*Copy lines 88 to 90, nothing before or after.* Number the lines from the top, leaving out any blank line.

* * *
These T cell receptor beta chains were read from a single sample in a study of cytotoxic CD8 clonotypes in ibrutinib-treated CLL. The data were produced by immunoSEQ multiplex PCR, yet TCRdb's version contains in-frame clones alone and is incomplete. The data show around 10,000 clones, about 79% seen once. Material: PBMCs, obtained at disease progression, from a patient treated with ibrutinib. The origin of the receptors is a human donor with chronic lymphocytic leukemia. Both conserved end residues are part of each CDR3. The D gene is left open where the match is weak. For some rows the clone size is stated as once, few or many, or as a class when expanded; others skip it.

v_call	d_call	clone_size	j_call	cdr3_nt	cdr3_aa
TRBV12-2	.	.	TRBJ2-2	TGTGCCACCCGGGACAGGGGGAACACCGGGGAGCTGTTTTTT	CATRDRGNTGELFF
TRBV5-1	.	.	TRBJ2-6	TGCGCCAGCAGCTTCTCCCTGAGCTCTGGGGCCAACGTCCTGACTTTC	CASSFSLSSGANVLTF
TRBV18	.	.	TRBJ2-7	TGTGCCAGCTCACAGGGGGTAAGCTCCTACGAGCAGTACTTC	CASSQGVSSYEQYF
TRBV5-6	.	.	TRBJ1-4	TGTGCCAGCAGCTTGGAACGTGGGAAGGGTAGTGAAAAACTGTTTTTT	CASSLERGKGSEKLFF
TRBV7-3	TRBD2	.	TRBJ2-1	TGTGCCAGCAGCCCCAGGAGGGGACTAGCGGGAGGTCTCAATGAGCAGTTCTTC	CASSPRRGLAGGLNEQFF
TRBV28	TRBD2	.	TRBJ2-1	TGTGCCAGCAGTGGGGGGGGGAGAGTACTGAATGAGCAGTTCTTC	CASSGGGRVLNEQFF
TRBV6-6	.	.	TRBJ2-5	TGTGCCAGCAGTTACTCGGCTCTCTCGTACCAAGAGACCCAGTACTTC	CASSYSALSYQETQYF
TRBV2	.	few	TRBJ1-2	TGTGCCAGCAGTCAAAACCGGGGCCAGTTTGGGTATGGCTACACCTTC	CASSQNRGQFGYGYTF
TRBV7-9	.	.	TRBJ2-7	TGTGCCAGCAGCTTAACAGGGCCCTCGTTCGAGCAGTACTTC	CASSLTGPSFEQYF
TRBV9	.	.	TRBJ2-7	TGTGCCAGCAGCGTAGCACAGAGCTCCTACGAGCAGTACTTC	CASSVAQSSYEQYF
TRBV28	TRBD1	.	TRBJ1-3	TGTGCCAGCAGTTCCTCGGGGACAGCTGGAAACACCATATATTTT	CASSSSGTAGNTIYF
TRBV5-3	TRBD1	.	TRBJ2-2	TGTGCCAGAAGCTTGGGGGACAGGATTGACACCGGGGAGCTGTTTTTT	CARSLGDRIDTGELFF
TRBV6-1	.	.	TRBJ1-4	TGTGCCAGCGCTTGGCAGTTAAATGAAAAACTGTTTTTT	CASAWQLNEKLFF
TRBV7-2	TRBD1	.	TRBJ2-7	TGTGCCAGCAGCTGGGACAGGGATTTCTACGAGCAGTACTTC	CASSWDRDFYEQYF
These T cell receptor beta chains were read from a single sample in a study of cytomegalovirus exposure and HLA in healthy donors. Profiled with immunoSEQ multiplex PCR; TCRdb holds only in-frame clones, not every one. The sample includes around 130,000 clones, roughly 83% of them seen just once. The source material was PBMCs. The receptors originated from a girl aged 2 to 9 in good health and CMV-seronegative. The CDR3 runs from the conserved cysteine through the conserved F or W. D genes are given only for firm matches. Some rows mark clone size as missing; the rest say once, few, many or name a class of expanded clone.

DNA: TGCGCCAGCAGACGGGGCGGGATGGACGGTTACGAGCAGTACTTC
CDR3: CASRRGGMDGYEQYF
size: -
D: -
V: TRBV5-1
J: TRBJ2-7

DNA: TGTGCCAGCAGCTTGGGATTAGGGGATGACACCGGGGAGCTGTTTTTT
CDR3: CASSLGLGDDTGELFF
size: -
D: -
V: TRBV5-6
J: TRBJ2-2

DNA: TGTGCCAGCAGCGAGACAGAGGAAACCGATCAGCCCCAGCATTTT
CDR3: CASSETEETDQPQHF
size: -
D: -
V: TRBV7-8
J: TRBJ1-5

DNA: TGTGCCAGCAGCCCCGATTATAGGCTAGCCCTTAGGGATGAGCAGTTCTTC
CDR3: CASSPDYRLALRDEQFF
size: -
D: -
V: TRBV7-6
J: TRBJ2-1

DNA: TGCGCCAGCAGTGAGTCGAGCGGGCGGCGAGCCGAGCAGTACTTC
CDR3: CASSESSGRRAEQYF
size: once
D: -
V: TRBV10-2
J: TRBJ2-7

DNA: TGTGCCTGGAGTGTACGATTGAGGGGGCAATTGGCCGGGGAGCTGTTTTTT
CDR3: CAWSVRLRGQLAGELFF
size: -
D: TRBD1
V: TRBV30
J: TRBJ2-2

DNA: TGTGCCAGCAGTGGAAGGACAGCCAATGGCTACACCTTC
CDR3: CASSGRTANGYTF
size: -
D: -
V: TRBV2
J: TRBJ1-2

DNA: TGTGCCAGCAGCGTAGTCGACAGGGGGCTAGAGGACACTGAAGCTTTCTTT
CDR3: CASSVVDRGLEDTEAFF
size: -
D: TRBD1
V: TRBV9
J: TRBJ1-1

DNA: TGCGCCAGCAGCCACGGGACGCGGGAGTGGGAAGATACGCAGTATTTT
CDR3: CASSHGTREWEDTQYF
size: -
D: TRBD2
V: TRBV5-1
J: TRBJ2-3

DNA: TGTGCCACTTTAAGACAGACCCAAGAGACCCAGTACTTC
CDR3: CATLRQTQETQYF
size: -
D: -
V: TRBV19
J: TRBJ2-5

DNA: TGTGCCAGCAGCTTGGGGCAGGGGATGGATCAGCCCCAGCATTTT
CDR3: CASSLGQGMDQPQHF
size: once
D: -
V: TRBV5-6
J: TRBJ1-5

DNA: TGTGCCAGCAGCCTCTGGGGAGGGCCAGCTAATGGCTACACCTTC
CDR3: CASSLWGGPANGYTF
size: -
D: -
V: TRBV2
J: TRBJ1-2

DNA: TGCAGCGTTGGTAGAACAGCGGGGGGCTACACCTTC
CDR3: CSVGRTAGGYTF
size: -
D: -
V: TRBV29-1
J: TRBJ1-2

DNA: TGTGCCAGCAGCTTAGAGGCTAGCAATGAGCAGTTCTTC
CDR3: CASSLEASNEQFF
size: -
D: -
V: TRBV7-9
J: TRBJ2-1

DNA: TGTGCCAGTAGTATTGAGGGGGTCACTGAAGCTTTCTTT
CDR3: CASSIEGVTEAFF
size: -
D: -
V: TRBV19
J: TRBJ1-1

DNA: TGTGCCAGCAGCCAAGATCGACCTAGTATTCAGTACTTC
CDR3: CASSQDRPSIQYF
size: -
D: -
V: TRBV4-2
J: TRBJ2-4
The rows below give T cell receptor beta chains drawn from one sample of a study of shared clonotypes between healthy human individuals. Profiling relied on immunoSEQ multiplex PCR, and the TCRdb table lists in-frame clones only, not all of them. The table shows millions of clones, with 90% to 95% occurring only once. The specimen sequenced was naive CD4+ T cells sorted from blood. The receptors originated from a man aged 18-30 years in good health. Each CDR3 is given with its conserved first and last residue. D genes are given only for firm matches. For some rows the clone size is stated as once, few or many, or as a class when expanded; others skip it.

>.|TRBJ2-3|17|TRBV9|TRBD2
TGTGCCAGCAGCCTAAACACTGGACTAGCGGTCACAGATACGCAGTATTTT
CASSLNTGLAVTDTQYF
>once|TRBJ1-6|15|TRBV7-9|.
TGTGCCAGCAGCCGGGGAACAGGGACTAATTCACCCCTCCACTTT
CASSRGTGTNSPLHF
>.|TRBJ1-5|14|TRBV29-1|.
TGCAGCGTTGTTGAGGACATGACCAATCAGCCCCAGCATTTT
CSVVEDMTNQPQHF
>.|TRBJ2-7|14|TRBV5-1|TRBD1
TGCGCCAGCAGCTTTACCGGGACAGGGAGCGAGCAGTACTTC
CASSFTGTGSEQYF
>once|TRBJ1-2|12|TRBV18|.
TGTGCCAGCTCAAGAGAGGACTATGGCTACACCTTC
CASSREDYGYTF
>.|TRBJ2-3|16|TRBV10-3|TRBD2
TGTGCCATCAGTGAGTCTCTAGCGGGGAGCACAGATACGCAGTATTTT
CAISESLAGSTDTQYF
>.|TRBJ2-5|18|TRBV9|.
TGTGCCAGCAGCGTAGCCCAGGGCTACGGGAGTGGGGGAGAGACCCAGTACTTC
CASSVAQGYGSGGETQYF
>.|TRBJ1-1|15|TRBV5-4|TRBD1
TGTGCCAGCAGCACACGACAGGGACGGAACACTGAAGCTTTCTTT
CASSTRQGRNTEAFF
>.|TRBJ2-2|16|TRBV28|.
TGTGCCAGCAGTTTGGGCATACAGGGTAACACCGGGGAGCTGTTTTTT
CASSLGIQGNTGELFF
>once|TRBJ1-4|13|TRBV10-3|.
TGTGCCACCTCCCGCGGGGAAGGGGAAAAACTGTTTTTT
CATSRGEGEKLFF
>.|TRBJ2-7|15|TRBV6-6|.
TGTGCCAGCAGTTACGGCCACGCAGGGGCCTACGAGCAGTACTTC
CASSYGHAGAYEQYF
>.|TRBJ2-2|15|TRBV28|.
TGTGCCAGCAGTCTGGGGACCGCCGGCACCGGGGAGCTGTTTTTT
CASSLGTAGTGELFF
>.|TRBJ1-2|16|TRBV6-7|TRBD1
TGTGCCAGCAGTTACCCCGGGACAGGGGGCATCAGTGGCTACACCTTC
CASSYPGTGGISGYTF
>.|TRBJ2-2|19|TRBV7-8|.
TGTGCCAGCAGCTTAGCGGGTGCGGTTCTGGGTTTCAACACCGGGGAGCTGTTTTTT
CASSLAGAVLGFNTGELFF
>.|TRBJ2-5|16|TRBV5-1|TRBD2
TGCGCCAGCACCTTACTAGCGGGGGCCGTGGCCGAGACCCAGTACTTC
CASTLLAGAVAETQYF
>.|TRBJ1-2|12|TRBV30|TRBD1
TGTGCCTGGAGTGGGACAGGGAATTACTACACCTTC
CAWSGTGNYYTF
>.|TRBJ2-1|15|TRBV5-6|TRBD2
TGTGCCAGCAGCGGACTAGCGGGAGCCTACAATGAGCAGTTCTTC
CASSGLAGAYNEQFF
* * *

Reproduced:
V: TRBV2
J: TRBJ1-2

DNA: TGCAGCGTTGGTAGAACAGCGGGGGGCTACACCTTC